Review: Plague #2
In Plague, the bubonic plague that ravages Europe in the 1370s is actually a biological weapon created by the Catholic Church to kill off the magical creatures of the world: fairies, trolls, sprites, etc. One man, Warbishop Jean de Moray, has made it his personal mission to spread the plague, but an unlikely trio rises up to oppose him: Twylyth Tegg, the brash new King of the Fey, Danann Atreyu, a refugee fairy who still harbors hope for the goodness in humankind, and Robb Aubert, a country friar who can’t believe his church is behind this horrible disease.
The above description is actually from the solicitation of the first issue, but I included it here to give you a general sense of the comic’s direction. I quite enjoyed the first issue, and due to a sorting snafu on my end, I only read it a few days ago so it’s still pretty fresh in my mind – which is good because this issue picks up right where the first one left off.
Zach Brunner remains consistent throughout the series; his art certainly has a unique flavour to it that blends well with the alternate history take on the origins of the Black Plague. With Brunner handling full duties here, he shines brightest during the scene that is shown on the cover above. Just like the first issue, the art is once again the highlight of the comic, but unlike the previous issue the quality gap feels a little more pronounced.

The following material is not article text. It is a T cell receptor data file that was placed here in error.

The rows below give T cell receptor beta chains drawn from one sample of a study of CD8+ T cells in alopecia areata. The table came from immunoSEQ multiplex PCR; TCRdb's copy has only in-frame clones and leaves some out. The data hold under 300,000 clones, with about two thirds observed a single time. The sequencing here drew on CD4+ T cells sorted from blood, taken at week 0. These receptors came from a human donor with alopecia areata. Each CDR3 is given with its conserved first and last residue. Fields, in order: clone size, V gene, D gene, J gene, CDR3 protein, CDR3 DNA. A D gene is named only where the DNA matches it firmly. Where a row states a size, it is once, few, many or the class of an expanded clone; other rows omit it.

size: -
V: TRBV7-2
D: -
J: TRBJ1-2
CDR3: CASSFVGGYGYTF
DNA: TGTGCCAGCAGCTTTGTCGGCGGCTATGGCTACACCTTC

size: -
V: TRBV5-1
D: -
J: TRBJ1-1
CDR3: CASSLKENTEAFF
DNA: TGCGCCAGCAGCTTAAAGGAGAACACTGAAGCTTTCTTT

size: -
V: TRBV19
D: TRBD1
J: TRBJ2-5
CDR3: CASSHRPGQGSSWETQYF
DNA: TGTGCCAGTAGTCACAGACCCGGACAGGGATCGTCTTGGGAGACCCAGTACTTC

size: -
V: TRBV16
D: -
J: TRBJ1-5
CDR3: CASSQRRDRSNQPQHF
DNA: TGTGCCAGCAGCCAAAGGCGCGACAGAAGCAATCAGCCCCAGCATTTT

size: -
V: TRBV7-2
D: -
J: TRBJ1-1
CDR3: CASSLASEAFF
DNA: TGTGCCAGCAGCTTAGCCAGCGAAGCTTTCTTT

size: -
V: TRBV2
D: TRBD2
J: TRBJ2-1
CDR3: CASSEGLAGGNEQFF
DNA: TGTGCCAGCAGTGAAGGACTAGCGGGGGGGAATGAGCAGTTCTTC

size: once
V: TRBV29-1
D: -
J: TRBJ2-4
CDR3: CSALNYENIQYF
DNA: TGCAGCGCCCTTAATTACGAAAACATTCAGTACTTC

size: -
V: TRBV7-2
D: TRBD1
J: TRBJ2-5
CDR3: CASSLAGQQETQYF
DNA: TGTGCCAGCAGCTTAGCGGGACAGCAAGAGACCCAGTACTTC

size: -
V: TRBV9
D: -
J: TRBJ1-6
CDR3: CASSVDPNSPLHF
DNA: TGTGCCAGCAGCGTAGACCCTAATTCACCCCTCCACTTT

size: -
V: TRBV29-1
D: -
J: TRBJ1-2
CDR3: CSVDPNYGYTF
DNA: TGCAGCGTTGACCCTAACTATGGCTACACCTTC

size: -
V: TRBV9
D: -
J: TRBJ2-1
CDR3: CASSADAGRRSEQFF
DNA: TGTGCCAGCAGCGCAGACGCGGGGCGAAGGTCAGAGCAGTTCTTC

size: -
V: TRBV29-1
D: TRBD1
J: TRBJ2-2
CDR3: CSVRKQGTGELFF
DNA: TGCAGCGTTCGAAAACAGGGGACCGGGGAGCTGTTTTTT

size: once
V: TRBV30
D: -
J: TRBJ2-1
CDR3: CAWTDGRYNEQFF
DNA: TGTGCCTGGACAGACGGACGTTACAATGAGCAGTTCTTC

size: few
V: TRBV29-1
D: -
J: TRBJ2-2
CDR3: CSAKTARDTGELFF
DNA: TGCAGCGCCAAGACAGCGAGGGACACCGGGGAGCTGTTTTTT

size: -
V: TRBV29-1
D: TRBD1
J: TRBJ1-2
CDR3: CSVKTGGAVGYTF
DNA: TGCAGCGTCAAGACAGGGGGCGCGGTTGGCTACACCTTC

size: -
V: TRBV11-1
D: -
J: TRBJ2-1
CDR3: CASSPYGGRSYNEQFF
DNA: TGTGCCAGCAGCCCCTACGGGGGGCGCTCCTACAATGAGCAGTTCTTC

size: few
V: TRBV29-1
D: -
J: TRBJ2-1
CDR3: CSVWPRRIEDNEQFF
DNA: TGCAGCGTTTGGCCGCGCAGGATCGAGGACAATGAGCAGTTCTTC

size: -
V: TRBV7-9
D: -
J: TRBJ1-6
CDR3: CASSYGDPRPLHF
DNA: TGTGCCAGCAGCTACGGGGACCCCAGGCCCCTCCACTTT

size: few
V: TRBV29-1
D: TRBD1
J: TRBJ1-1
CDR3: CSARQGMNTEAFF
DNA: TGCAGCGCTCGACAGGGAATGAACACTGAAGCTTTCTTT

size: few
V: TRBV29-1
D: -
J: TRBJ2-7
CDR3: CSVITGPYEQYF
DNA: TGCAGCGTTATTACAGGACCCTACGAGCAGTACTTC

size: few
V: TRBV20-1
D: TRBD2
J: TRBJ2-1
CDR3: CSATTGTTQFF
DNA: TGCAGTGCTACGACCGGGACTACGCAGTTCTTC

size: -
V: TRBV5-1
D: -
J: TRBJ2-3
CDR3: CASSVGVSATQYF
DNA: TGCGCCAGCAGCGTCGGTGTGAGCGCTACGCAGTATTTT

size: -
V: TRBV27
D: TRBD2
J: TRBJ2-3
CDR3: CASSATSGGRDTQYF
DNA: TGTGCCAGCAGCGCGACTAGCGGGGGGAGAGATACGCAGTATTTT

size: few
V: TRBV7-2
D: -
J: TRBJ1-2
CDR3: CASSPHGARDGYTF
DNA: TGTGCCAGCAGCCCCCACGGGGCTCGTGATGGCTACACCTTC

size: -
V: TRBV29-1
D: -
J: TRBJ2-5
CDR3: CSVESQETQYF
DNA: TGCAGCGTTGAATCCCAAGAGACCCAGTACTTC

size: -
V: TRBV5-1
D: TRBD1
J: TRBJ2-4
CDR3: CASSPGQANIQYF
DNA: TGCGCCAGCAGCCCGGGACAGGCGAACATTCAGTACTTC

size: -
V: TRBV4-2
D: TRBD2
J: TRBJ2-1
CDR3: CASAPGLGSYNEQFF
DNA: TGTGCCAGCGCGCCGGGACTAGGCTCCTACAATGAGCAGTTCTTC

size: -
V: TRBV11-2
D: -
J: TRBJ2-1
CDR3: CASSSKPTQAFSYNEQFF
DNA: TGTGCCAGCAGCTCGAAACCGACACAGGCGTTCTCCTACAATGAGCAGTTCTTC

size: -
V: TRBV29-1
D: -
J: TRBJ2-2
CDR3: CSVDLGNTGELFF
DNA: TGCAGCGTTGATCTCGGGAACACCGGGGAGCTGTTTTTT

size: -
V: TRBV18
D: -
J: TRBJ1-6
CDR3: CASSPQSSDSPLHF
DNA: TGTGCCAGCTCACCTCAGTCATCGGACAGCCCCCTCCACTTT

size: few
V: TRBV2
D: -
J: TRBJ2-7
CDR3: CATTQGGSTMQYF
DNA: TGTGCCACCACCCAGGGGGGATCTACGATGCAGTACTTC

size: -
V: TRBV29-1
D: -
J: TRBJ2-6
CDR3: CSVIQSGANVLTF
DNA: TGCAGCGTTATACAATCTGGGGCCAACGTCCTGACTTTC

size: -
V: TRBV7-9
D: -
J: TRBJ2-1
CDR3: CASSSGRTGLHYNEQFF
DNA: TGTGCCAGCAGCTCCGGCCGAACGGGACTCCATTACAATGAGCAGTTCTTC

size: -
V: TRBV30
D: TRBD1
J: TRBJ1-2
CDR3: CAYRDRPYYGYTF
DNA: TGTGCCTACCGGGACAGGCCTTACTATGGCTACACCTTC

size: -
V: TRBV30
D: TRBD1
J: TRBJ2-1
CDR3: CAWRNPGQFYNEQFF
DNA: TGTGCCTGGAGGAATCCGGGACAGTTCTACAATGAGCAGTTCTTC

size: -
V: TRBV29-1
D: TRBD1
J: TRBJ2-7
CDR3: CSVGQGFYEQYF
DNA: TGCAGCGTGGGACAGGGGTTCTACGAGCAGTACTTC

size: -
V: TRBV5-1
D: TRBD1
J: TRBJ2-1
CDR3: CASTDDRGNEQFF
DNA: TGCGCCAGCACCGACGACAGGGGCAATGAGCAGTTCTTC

The promise shown in the first issue hasn’t materialized quite yet, held back by dialogue that doesn’t have a natural feel about it, with the same thing often being said in a slightly different way which has a knock on effect to the pacing of the issue which suffers a little as a result. Of course, you may feel differently, and if you do then I hope you feel I’m being overly harsh; Plague has a really awesome concept behind it, but as yet the comic isn’t quite as good as I wanted it to be.
That being said, when reading Plague #2 you’ll notice narration text boxes throughout the pages which lend a nice throwback feel to the comic’s story telling, and also reminded me of how much I enjoy a well placed narration box which is something that works well in this issue.
I wanted to enjoy this comic more than I did, so while it didn’t quite leave me desperate for more, I’m still not done with the series yet; the aforementioned promise still feels as though it’s lurking just behind the next tree.
Story: Dennis MaGee Fallon, Jason Palmatier
Art: Zach Brunner Letters: Dave Sharpe
Story: 6.0 Art: 7.75 Overall: 7.0 Recommendation: Read
Graphic Policy was provided with a FREE copy for review